Book Review: Conspiracy Theory in America (2013)

The Conspiracy Theory [and Proof] of 20th-21st Century ‘Conspiracy Theory’
by Lance deHaven-Smith (University of Texas Press)

conspiracy_theoryThis marvelous book is a deep, practical scholarly dissection of the origin and application of the term ‘conspiracy theory,’ particularly in America in the late 20th century. DeHaven-Smith is Professor in the Reubin O’D. Askew School of Public Administration and Policy at Florida State University and former president of the Florida Political Science Association; he’s written several books and appeared on numerous national mainstream-media news and talk shows, as well as Alex Jones’ Infowars and other alternative outlets.

This investigation goes straight to the heart of the problem of the coercive state and its sycophants in mainstream academia and media (academedia) who dismiss causal ex- planations of political events with the simple utterance, “Well, that’s only a conspiracy theory.” From the book description on Amazon:

From the book description on Amazon: Ever since the Warren Commission concluded that a lone gunman assassinated President John F. Kennedy, people who doubt that finding have been widely dismissed as conspiracy theorists, despite credible evidence that right-wing elements in the CIA, FBI, and Secret Service—and possibly even senior government officials—were also involved. Why has suspicion of criminal wrongdoing at the highest levels of government been rejected out-of-hand as paranoid thinking akin to superstition?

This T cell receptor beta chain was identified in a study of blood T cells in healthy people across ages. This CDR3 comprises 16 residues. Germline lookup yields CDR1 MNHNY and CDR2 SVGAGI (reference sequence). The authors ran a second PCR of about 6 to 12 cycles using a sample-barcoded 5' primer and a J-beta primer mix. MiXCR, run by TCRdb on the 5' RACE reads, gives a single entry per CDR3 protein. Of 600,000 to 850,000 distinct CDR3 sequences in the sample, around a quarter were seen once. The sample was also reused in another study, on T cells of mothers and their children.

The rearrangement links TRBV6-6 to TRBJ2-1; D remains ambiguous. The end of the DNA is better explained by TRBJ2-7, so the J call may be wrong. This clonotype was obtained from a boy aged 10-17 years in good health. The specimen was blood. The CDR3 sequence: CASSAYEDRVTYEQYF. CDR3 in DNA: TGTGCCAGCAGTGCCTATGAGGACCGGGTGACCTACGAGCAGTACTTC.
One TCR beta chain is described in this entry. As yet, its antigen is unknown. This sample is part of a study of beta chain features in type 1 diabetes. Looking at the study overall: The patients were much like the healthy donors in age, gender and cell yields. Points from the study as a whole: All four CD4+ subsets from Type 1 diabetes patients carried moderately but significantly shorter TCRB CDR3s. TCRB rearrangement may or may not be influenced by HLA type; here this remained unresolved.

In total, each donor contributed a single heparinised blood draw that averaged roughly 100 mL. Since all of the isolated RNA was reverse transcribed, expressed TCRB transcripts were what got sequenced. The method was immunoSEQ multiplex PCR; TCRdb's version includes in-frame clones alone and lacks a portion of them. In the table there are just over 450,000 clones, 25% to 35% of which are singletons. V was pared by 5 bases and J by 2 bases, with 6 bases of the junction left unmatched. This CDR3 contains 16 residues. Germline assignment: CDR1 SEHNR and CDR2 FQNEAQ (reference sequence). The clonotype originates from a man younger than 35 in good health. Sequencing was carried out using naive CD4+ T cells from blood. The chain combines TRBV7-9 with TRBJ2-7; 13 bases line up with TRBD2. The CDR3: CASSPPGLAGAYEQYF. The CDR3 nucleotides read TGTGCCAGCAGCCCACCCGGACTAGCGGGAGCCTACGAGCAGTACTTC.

Conspiracy Theory in America investigates how the Founders’ hard-nosed realism about the likelihood of elite political misconduct—articulated in the Declaration of Independence—has been replaced by today’s blanket condemnation of conspiracy beliefs as ludicrous by definition. Lance deHaven-Smith reveals that the term “conspiracy theory” entered the American lexicon of political speech to deflect criticism of the Warren Commission and traces it back to a CIA propaganda campaign to discredit doubters of the commission’s report.

He asks tough questions and connects the dots among five decades’ worth of suspicious events, including the assassinations of John and Robert Kennedy, the attempted assassinations of George Wallace and Ronald Reagan, the crimes of Watergate, the Iran-Contra arms-for-hostages deal, the disputed presidential elections of 2000 and 2004, the major defense failure of 9/11, and the subsequent anthrax letter attacks. Continue reading